AI for risk management a 'MUST' but not without risk

February 27, 2024

Reminder of the different types of AI commonly used:

Machine learning (ML): with machine learning, machines discover their own algorithms, or models, on the basis of data that enable them to
"learn" the problem they are trying to solve. The more data they receive, the greater the potential results. Initially, the learning process may involve humans 'labelling' the correct results. Over time, this human element becomes less necessary, as the results obtained become progressively more accurate.

Large Language Model (LLM): based on deep learning - a subset of ML, LLMs are pre-trained. They use neural networks made up of tens of millions of parameters to process large volumes of data in parallel. Whether they operate in self-supervised or semi-supervised learning mode, their objective is not simply to obtain knowledge. They seek to reproduce contextual facets of knowledge: syntax, semantics and other ontological features.

Generative AI: technology capable of generating media (text, images, etc.) in response to a prompt, after learning the structures of its training data. Based on the data provided by users in the prompt, the AI applies ML techniques by processing the data via neural networks. The resulting media can be used in a wide range of applications: creating inspired works of art, code for software design, writing documentation, articles and reports, enriched with quotes - and much more besides.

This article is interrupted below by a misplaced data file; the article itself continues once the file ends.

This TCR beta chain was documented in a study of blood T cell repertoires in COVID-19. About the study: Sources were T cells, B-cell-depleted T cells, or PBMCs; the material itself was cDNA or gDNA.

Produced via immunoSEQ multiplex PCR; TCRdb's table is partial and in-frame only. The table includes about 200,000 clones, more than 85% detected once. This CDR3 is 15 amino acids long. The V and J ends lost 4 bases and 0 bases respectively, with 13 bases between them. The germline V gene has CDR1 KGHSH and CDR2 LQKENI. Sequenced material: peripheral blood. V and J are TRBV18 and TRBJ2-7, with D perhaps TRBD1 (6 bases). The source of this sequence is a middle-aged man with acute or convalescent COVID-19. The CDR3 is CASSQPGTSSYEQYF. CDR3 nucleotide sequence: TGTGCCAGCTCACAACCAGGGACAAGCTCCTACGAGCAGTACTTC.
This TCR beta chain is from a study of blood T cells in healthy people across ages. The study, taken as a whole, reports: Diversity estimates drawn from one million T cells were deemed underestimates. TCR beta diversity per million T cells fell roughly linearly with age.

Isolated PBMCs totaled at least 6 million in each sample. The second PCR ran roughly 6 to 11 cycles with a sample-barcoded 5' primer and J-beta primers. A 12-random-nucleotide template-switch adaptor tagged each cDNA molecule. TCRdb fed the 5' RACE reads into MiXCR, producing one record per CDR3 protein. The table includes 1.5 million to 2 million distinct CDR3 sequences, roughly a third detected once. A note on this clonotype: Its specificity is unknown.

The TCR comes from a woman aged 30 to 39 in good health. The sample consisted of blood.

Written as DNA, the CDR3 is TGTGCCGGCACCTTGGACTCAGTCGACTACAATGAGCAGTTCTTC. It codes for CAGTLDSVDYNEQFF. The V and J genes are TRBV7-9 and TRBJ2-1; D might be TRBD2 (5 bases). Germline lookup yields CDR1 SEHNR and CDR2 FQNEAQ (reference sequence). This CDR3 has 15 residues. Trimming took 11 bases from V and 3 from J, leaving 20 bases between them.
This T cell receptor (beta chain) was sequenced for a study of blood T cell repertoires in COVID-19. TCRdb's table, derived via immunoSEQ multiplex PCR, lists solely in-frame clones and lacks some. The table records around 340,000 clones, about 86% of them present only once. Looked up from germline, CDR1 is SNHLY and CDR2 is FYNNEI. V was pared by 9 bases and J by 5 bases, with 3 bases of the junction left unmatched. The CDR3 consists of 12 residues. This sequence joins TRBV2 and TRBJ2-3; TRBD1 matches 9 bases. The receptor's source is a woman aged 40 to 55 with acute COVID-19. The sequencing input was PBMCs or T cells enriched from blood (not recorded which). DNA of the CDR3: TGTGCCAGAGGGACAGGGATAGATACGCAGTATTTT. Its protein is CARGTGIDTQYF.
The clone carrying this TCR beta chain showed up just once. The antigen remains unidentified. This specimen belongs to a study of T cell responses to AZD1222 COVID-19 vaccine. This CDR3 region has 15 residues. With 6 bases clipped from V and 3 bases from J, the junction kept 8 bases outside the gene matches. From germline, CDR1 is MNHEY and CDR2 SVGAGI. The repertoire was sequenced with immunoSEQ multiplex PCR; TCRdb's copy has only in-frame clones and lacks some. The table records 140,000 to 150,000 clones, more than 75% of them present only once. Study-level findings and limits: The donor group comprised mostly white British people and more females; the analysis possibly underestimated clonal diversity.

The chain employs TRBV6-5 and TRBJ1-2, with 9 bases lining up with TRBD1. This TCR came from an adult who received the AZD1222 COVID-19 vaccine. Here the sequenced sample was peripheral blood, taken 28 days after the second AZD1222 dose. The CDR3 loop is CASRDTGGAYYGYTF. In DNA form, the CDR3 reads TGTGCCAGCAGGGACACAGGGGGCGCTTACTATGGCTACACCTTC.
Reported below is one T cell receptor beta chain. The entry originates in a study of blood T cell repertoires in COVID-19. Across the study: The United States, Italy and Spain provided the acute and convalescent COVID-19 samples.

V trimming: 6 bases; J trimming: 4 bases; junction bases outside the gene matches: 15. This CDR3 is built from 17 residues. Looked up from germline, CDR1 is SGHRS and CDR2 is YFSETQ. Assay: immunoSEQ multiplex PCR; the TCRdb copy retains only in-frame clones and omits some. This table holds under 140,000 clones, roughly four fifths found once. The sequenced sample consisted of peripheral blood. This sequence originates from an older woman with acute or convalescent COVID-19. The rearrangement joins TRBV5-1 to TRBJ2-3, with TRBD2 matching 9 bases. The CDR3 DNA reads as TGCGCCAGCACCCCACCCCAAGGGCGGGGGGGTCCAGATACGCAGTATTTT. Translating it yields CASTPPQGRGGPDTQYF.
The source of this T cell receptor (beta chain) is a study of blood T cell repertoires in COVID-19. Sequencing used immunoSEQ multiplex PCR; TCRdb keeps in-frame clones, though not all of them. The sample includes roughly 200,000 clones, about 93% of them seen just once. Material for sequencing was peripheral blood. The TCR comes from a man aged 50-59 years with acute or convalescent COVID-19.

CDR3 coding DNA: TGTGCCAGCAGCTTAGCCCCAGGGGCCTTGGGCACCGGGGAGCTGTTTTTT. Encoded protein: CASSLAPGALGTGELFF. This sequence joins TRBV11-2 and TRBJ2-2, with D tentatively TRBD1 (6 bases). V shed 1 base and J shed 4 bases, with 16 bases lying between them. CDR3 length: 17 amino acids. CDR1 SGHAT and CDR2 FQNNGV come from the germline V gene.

What are the main risks with the introduction of AI?

1. Scope of accessible data
There is a great temptation to give access to as much of the company's data as possible, and thus to give access rights that would not be justified.

2. Obsolescence and loss of ownership of analysed data
The data analysed by AI must be of very high quality, its lifespan well controlled and its owners clearly identified.

3. Corruption of learning data
Learning data (supervised learning, unsupervised learning and reinforcement learning) is crucial to the production of results by AI. Poorly protected and corrupted, it will produce completely unpredictable results.

4. Fragility of the AI interface (HMI)
AI HMIs are still very rudimentary and easily hackable. This would allow a hacker to make the AI work for hacking purposes.

Oxial's digital solution has been adapted to better address these new risks by controlling the perimeter of data accessed and securing the AI HMIs and their learning data containers.